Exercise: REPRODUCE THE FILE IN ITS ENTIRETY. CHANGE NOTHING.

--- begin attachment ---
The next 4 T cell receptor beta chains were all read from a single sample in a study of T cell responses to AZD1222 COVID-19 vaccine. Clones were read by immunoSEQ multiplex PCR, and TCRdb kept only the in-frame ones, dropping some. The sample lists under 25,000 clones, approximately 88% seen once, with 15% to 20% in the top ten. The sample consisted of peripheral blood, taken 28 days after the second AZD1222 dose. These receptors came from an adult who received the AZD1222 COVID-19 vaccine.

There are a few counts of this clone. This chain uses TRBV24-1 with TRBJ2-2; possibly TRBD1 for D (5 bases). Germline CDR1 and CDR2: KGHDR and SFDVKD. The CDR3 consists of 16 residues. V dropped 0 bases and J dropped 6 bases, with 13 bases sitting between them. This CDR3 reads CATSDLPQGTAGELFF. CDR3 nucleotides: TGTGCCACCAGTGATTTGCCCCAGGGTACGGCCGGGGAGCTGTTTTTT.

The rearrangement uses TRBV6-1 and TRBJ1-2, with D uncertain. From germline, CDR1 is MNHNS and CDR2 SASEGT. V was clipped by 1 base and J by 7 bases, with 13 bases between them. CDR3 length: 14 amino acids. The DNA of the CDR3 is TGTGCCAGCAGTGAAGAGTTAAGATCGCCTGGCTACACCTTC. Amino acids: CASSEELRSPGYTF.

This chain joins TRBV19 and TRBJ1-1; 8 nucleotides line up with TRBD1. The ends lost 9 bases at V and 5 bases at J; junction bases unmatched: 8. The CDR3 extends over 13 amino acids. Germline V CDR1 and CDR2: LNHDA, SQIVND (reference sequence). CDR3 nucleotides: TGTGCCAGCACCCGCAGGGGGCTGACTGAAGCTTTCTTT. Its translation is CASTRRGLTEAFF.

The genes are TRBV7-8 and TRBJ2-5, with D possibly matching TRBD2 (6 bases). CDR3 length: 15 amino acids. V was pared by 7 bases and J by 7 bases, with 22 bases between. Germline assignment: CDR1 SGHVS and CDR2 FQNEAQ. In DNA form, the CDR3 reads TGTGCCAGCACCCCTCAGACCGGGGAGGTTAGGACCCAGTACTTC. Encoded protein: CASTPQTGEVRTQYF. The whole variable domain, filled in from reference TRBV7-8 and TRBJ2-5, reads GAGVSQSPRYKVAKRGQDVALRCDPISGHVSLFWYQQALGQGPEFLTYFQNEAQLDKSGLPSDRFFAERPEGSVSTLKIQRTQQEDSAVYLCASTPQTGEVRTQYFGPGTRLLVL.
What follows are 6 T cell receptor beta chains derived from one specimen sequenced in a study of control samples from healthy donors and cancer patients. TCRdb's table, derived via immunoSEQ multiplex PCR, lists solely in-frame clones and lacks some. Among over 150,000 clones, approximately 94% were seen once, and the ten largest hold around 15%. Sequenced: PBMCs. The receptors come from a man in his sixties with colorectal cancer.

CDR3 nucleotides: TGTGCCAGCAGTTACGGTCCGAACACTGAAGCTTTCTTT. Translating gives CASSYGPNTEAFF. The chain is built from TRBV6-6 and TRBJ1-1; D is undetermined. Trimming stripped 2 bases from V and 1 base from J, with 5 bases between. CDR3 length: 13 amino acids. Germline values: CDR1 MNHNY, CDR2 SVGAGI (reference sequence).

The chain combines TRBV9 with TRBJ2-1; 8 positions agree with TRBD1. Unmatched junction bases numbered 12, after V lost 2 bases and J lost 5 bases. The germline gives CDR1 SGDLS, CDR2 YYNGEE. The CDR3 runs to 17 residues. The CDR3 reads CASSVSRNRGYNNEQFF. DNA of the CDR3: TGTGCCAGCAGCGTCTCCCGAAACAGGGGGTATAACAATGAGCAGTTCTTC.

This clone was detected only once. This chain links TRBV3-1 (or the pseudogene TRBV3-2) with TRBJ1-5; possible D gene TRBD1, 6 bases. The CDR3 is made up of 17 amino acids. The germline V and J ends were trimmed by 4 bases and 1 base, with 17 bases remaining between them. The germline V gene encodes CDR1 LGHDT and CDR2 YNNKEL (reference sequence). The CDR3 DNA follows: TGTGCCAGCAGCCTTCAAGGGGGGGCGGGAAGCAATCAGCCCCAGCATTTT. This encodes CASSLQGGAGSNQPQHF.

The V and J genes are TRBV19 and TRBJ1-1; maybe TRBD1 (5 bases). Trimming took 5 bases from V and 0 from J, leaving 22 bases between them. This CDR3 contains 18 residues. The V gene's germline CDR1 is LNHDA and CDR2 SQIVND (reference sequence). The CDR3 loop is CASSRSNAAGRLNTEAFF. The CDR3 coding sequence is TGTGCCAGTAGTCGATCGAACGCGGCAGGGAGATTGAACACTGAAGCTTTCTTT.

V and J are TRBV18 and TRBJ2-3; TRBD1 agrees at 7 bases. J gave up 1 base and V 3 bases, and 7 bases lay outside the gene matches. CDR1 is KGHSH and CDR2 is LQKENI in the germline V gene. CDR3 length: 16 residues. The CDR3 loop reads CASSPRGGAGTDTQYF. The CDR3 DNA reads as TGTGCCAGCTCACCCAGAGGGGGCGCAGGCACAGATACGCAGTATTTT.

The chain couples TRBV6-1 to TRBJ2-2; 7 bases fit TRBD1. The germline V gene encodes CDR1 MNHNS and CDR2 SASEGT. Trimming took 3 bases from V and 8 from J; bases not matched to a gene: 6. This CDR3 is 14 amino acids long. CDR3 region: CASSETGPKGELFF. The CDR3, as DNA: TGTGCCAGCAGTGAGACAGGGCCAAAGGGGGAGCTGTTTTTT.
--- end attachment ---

The next 4 T cell receptor beta chains were all read from a single sample in a study of T cell responses to AZD1222 COVID-19 vaccine. Clones were read by immunoSEQ multiplex PCR, and TCRdb kept only the in-frame ones, dropping some. The sample lists under 25,000 clones, approximately 88% seen once, with 15% to 20% in the top ten. The sample consisted of peripheral blood, taken 28 days after the second AZD1222 dose. These receptors came from an adult who received the AZD1222 COVID-19 vaccine.

There are a few counts of this clone. This chain uses TRBV24-1 with TRBJ2-2; possibly TRBD1 for D (5 bases). Germline CDR1 and CDR2: KGHDR and SFDVKD. The CDR3 consists of 16 residues. V dropped 0 bases and J dropped 6 bases, with 13 bases sitting between them. This CDR3 reads CATSDLPQGTAGELFF. CDR3 nucleotides: TGTGCCACCAGTGATTTGCCCCAGGGTACGGCCGGGGAGCTGTTTTTT.

The rearrangement uses TRBV6-1 and TRBJ1-2, with D uncertain. From germline, CDR1 is MNHNS and CDR2 SASEGT. V was clipped by 1 base and J by 7 bases, with 13 bases between them. CDR3 length: 14 amino acids. The DNA of the CDR3 is TGTGCCAGCAGTGAAGAGTTAAGATCGCCTGGCTACACCTTC. Amino acids: CASSEELRSPGYTF.

This chain joins TRBV19 and TRBJ1-1; 8 nucleotides line up with TRBD1. The ends lost 9 bases at V and 5 bases at J; junction bases unmatched: 8. The CDR3 extends over 13 amino acids. Germline V CDR1 and CDR2: LNHDA, SQIVND (reference sequence). CDR3 nucleotides: TGTGCCAGCACCCGCAGGGGGCTGACTGAAGCTTTCTTT. Its translation is CASTRRGLTEAFF.

The genes are TRBV7-8 and TRBJ2-5, with D possibly matching TRBD2 (6 bases). CDR3 length: 15 amino acids. V was pared by 7 bases and J by 7 bases, with 22 bases between. Germline assignment: CDR1 SGHVS and CDR2 FQNEAQ. In DNA form, the CDR3 reads TGTGCCAGCACCCCTCAGACCGGGGAGGTTAGGACCCAGTACTTC. Encoded protein: CASTPQTGEVRTQYF. The whole variable domain, filled in from reference TRBV7-8 and TRBJ2-5, reads GAGVSQSPRYKVAKRGQDVALRCDPISGHVSLFWYQQALGQGPEFLTYFQNEAQLDKSGLPSDRFFAERPEGSVSTLKIQRTQQEDSAVYLCASTPQTGEVRTQYFGPGTRLLVL.
What follows are 6 T cell receptor beta chains derived from one specimen sequenced in a study of control samples from healthy donors and cancer patients. TCRdb's table, derived via immunoSEQ multiplex PCR, lists solely in-frame clones and lacks some. Among over 150,000 clones, approximately 94% were seen once, and the ten largest hold around 15%. Sequenced: PBMCs. The receptors come from a man in his sixties with colorectal cancer.

CDR3 nucleotides: TGTGCCAGCAGTTACGGTCCGAACACTGAAGCTTTCTTT. Translating gives CASSYGPNTEAFF. The chain is built from TRBV6-6 and TRBJ1-1; D is undetermined. Trimming stripped 2 bases from V and 1 base from J, with 5 bases between. CDR3 length: 13 amino acids. Germline values: CDR1 MNHNY, CDR2 SVGAGI (reference sequence).

The chain combines TRBV9 with TRBJ2-1; 8 positions agree with TRBD1. Unmatched junction bases numbered 12, after V lost 2 bases and J lost 5 bases. The germline gives CDR1 SGDLS, CDR2 YYNGEE. The CDR3 runs to 17 residues. The CDR3 reads CASSVSRNRGYNNEQFF. DNA of the CDR3: TGTGCCAGCAGCGTCTCCCGAAACAGGGGGTATAACAATGAGCAGTTCTTC.

This clone was detected only once. This chain links TRBV3-1 (or the pseudogene TRBV3-2) with TRBJ1-5; possible D gene TRBD1, 6 bases. The CDR3 is made up of 17 amino acids. The germline V and J ends were trimmed by 4 bases and 1 base, with 17 bases remaining between them. The germline V gene encodes CDR1 LGHDT and CDR2 YNNKEL (reference sequence). The CDR3 DNA follows: TGTGCCAGCAGCCTTCAAGGGGGGGCGGGAAGCAATCAGCCCCAGCATTTT. This encodes CASSLQGGAGSNQPQHF.

The V and J genes are TRBV19 and TRBJ1-1; maybe TRBD1 (5 bases). Trimming took 5 bases from V and 0 from J, leaving 22 bases between them. This CDR3 contains 18 residues. The V gene's germline CDR1 is LNHDA and CDR2 SQIVND (reference sequence). The CDR3 loop is CASSRSNAAGRLNTEAFF. The CDR3 coding sequence is TGTGCCAGTAGTCGATCGAACGCGGCAGGGAGATTGAACACTGAAGCTTTCTTT.

V and J are TRBV18 and TRBJ2-3; TRBD1 agrees at 7 bases. J gave up 1 base and V 3 bases, and 7 bases lay outside the gene matches. CDR1 is KGHSH and CDR2 is LQKENI in the germline V gene. CDR3 length: 16 residues. The CDR3 loop reads CASSPRGGAGTDTQYF. The CDR3 DNA reads as TGTGCCAGCTCACCCAGAGGGGGCGCAGGCACAGATACGCAGTATTTT.

The chain couples TRBV6-1 to TRBJ2-2; 7 bases fit TRBD1. The germline V gene encodes CDR1 MNHNS and CDR2 SASEGT. Trimming took 3 bases from V and 8 from J; bases not matched to a gene: 6. This CDR3 is 14 amino acids long. CDR3 region: CASSETGPKGELFF. The CDR3, as DNA: TGTGCCAGCAGTGAGACAGGGCCAAAGGGGGAGCTGTTTTTT.